Identifying the type of wood used in the construction of a piece of furniture or a structure that you didn't build can be critical if you want to make modifications to either. In order to properly stain or otherwise refinish a piece of wood, it helps to know what kind of wood it is, and if you intend to drill or nail into the wood, it's critical to know what type of wood it is so you can choose hardware that won't damage it. When working with wood, you should know whether it is a hardwood or softwood as well as the exact species of tree that the boards were cut from.
Things You'll Need
- Wood comparison chips or pictures
- Small chisel or scraper (optional)
- Sandpaper (optional)
Find a piece of the wood item or structure that is unfinished. If you can't find any unfinished section, consider scraping or chipping off a small piece in an inconspicuous place to reveal the unfinished wood. Stains can affect the appearance of wood, and clear-coat varnishes can make it difficult to determine the actual hardness of the wood.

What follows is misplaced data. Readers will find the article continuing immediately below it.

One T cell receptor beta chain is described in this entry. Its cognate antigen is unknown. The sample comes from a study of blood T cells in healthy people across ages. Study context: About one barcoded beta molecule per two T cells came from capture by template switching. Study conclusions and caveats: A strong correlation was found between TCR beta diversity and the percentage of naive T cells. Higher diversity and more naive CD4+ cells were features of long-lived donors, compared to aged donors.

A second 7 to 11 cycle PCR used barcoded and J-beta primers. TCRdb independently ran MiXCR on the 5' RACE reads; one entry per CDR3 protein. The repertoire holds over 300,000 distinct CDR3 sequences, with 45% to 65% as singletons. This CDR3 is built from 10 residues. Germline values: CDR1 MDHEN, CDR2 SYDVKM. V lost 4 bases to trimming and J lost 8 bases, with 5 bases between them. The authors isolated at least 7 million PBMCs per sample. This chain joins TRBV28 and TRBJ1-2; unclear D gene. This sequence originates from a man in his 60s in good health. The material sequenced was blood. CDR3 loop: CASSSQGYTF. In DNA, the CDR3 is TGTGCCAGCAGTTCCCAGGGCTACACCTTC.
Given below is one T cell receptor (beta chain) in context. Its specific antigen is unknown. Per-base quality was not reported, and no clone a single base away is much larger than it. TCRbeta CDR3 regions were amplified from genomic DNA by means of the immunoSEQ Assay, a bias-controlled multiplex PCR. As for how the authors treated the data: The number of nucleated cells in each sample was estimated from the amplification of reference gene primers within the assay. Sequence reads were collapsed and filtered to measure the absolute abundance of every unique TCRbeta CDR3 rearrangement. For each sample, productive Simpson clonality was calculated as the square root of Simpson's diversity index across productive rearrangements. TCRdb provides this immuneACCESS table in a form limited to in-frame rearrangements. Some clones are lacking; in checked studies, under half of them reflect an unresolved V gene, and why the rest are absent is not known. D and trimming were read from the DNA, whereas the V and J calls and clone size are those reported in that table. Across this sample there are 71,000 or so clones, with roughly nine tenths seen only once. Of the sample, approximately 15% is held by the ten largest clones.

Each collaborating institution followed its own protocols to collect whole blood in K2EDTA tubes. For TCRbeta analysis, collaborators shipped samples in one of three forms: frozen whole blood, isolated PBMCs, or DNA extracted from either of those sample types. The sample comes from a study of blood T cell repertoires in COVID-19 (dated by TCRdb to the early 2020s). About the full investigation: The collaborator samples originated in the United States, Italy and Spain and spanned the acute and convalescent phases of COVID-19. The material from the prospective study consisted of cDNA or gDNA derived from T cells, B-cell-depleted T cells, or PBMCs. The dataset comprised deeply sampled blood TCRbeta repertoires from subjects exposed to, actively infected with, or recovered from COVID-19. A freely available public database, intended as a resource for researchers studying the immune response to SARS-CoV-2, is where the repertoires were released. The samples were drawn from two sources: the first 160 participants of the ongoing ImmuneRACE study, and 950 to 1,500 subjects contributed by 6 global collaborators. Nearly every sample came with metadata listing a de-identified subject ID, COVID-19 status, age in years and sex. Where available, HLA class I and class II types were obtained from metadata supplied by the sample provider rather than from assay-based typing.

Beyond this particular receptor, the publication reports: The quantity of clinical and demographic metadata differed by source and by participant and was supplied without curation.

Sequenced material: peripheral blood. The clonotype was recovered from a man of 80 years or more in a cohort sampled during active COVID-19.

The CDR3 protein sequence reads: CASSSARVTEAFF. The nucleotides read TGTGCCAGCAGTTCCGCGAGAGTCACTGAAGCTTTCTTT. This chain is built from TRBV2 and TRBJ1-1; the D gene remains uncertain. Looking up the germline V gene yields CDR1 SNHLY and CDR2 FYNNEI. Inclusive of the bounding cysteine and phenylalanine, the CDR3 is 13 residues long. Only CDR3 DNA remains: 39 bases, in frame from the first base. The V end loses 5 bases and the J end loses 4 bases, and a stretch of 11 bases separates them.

Press your fingernail into the unfinished wood. If you can make an appreciable dent in the wood, then you know it is a softwood. The most common softwoods used in construction and furniture are pine, aspen and cedar. Figuring out whether a wood is softwood or hardwood is usually the most important step for practical considerations of construction and finishing.
Compare the grain of the wood to a set of reference chips or pictures. Many furnishing stores carry sets of "chips" which show off the grain of many common types of wood. If the grain of the area that you're comparing these references to is unclear, then you might need to smooth the area out by further chiseling and sanding so that the grain is more clearly revealed.